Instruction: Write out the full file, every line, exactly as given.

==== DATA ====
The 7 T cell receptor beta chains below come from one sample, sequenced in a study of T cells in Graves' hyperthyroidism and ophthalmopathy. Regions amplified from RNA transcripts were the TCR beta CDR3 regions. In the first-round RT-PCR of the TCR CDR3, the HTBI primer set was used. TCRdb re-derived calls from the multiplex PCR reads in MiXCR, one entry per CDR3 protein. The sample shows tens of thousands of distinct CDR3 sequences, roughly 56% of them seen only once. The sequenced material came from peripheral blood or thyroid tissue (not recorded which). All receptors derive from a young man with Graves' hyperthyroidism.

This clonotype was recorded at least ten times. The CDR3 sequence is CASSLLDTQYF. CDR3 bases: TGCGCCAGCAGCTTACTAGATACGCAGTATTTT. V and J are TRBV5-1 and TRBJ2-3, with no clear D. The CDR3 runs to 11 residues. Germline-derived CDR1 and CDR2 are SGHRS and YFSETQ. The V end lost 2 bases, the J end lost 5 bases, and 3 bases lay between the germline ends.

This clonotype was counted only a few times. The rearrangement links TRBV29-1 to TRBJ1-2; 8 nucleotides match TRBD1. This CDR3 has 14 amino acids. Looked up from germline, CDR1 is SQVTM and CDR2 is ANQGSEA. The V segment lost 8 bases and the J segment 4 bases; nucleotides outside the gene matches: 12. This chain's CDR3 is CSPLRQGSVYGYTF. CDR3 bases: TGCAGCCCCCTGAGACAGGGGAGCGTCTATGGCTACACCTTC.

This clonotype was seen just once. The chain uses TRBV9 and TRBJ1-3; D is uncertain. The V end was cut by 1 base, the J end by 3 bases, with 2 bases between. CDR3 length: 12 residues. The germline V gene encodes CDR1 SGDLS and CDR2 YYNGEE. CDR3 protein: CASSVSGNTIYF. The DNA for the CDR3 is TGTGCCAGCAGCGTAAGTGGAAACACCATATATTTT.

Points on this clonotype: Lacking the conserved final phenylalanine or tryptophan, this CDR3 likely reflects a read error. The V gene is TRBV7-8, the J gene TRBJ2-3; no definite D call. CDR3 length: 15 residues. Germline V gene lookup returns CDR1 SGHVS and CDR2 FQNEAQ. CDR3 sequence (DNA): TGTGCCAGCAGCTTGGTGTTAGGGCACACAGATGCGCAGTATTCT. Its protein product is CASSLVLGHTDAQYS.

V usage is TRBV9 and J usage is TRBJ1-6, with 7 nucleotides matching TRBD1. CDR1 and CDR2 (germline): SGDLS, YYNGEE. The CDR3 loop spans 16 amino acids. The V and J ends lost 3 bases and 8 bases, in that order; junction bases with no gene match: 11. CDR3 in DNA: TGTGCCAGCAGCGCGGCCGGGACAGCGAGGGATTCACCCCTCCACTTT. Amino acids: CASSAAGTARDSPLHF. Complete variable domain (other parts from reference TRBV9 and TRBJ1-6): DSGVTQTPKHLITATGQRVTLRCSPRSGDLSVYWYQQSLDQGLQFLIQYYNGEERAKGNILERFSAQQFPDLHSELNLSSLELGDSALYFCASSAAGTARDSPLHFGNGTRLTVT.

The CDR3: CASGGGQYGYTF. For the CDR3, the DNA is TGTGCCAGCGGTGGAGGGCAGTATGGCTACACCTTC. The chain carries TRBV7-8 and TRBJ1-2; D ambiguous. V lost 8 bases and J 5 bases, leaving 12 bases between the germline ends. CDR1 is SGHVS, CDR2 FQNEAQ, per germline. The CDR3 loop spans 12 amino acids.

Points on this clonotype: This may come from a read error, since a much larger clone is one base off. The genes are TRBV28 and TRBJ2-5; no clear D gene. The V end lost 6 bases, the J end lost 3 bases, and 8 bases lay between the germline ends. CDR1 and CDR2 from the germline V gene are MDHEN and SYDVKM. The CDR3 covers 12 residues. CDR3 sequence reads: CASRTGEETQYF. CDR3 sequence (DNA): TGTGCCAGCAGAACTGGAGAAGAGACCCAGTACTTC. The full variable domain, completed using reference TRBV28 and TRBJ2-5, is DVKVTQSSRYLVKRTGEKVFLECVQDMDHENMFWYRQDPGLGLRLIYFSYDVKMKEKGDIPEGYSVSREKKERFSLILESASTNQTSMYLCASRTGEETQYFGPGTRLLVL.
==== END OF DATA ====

The 7 T cell receptor beta chains below come from one sample, sequenced in a study of T cells in Graves' hyperthyroidism and ophthalmopathy. Regions amplified from RNA transcripts were the TCR beta CDR3 regions. In the first-round RT-PCR of the TCR CDR3, the HTBI primer set was used. TCRdb re-derived calls from the multiplex PCR reads in MiXCR, one entry per CDR3 protein. The sample shows tens of thousands of distinct CDR3 sequences, roughly 56% of them seen only once. The sequenced material came from peripheral blood or thyroid tissue (not recorded which). All receptors derive from a young man with Graves' hyperthyroidism.

This clonotype was recorded at least ten times. The CDR3 sequence is CASSLLDTQYF. CDR3 bases: TGCGCCAGCAGCTTACTAGATACGCAGTATTTT. V and J are TRBV5-1 and TRBJ2-3, with no clear D. The CDR3 runs to 11 residues. Germline-derived CDR1 and CDR2 are SGHRS and YFSETQ. The V end lost 2 bases, the J end lost 5 bases, and 3 bases lay between the germline ends.

This clonotype was counted only a few times. The rearrangement links TRBV29-1 to TRBJ1-2; 8 nucleotides match TRBD1. This CDR3 has 14 amino acids. Looked up from germline, CDR1 is SQVTM and CDR2 is ANQGSEA. The V segment lost 8 bases and the J segment 4 bases; nucleotides outside the gene matches: 12. This chain's CDR3 is CSPLRQGSVYGYTF. CDR3 bases: TGCAGCCCCCTGAGACAGGGGAGCGTCTATGGCTACACCTTC.

This clonotype was seen just once. The chain uses TRBV9 and TRBJ1-3; D is uncertain. The V end was cut by 1 base, the J end by 3 bases, with 2 bases between. CDR3 length: 12 residues. The germline V gene encodes CDR1 SGDLS and CDR2 YYNGEE. CDR3 protein: CASSVSGNTIYF. The DNA for the CDR3 is TGTGCCAGCAGCGTAAGTGGAAACACCATATATTTT.

Points on this clonotype: Lacking the conserved final phenylalanine or tryptophan, this CDR3 likely reflects a read error. The V gene is TRBV7-8, the J gene TRBJ2-3; no definite D call. CDR3 length: 15 residues. Germline V gene lookup returns CDR1 SGHVS and CDR2 FQNEAQ. CDR3 sequence (DNA): TGTGCCAGCAGCTTGGTGTTAGGGCACACAGATGCGCAGTATTCT. Its protein product is CASSLVLGHTDAQYS.

V usage is TRBV9 and J usage is TRBJ1-6, with 7 nucleotides matching TRBD1. CDR1 and CDR2 (germline): SGDLS, YYNGEE. The CDR3 loop spans 16 amino acids. The V and J ends lost 3 bases and 8 bases, in that order; junction bases with no gene match: 11. CDR3 in DNA: TGTGCCAGCAGCGCGGCCGGGACAGCGAGGGATTCACCCCTCCACTTT. Amino acids: CASSAAGTARDSPLHF. Complete variable domain (other parts from reference TRBV9 and TRBJ1-6): DSGVTQTPKHLITATGQRVTLRCSPRSGDLSVYWYQQSLDQGLQFLIQYYNGEERAKGNILERFSAQQFPDLHSELNLSSLELGDSALYFCASSAAGTARDSPLHFGNGTRLTVT.

The CDR3: CASGGGQYGYTF. For the CDR3, the DNA is TGTGCCAGCGGTGGAGGGCAGTATGGCTACACCTTC. The chain carries TRBV7-8 and TRBJ1-2; D ambiguous. V lost 8 bases and J 5 bases, leaving 12 bases between the germline ends. CDR1 is SGHVS, CDR2 FQNEAQ, per germline. The CDR3 loop spans 12 amino acids.

Points on this clonotype: This may come from a read error, since a much larger clone is one base off. The genes are TRBV28 and TRBJ2-5; no clear D gene. The V end lost 6 bases, the J end lost 3 bases, and 8 bases lay between the germline ends. CDR1 and CDR2 from the germline V gene are MDHEN and SYDVKM. The CDR3 covers 12 residues. CDR3 sequence reads: CASRTGEETQYF. CDR3 sequence (DNA): TGTGCCAGCAGAACTGGAGAAGAGACCCAGTACTTC. The full variable domain, completed using reference TRBV28 and TRBJ2-5, is DVKVTQSSRYLVKRTGEKVFLECVQDMDHENMFWYRQDPGLGLRLIYFSYDVKMKEKGDIPEGYSVSREKKERFSLILESASTNQTSMYLCASRTGEETQYFGPGTRLLVL.